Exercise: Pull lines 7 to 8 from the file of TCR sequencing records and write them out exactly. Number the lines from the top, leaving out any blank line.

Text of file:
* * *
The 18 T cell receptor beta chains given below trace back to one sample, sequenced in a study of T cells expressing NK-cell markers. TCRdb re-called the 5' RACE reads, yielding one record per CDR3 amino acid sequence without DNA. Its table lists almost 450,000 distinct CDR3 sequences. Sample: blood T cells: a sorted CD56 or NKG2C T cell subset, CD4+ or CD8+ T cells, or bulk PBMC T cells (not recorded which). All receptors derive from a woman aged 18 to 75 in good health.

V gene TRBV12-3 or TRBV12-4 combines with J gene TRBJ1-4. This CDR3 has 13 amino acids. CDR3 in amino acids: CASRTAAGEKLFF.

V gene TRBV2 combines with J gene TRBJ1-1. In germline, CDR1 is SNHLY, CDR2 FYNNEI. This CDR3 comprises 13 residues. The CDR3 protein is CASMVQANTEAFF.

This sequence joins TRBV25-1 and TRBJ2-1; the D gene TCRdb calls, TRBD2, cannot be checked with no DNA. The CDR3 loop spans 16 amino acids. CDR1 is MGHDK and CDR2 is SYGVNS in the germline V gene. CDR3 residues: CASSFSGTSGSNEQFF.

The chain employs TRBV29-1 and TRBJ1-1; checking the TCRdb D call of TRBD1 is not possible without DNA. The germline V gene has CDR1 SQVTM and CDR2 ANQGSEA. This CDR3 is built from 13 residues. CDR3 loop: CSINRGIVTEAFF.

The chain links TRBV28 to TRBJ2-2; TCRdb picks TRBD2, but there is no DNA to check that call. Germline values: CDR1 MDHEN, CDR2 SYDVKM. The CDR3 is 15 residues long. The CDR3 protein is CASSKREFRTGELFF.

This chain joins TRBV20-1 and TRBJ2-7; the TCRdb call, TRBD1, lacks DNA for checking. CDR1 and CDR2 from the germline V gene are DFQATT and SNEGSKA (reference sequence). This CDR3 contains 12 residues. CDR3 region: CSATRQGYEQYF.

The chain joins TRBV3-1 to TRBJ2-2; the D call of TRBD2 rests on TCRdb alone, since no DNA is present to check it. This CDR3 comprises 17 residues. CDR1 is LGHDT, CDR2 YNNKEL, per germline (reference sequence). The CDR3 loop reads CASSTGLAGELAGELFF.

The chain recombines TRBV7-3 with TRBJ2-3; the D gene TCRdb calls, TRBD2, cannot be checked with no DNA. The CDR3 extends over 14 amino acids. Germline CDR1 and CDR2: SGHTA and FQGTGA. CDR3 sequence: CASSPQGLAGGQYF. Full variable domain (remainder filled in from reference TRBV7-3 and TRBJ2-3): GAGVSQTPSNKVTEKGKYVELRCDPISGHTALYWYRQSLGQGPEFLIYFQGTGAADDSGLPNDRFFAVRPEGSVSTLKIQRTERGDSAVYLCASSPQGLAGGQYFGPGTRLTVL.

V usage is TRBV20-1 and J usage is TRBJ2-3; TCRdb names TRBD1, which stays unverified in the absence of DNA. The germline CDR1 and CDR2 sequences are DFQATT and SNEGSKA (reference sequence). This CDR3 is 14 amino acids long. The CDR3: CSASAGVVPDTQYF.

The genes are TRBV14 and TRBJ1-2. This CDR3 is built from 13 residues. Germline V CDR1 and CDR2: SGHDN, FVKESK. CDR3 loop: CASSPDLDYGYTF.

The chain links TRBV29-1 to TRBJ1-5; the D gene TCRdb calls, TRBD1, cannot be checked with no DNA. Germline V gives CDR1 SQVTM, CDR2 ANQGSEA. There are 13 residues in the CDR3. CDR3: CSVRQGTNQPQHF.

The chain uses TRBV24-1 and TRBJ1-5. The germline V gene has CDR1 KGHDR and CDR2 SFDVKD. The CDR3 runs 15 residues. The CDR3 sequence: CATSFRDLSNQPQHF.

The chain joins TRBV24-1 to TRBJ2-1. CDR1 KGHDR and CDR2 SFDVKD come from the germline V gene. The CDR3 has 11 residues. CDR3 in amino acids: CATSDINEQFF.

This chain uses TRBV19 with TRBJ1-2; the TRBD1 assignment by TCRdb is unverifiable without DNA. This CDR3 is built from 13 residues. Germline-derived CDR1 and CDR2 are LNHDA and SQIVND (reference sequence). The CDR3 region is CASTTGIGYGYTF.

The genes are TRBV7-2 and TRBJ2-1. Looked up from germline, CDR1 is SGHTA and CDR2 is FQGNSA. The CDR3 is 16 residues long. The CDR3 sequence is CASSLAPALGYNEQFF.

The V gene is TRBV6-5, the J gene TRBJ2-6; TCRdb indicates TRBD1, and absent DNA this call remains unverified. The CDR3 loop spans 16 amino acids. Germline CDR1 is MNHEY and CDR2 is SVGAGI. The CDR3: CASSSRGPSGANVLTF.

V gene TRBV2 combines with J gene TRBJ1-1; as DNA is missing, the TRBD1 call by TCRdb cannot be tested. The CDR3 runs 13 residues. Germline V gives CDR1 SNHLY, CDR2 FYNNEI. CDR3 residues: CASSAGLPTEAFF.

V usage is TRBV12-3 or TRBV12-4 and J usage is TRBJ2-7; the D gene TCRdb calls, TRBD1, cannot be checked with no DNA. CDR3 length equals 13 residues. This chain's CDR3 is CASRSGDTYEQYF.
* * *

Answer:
This chain joins TRBV20-1 and TRBJ2-7; the TCRdb call, TRBD1, lacks DNA for checking. CDR1 and CDR2 from the germline V gene are DFQATT and SNEGSKA (reference sequence). This CDR3 contains 12 residues. CDR3 region: CSATRQGYEQYF.

The chain joins TRBV3-1 to TRBJ2-2; the D call of TRBD2 rests on TCRdb alone, since no DNA is present to check it. This CDR3 comprises 17 residues. CDR1 is LGHDT, CDR2 YNNKEL, per germline (reference sequence). The CDR3 loop reads CASSTGLAGELAGELFF.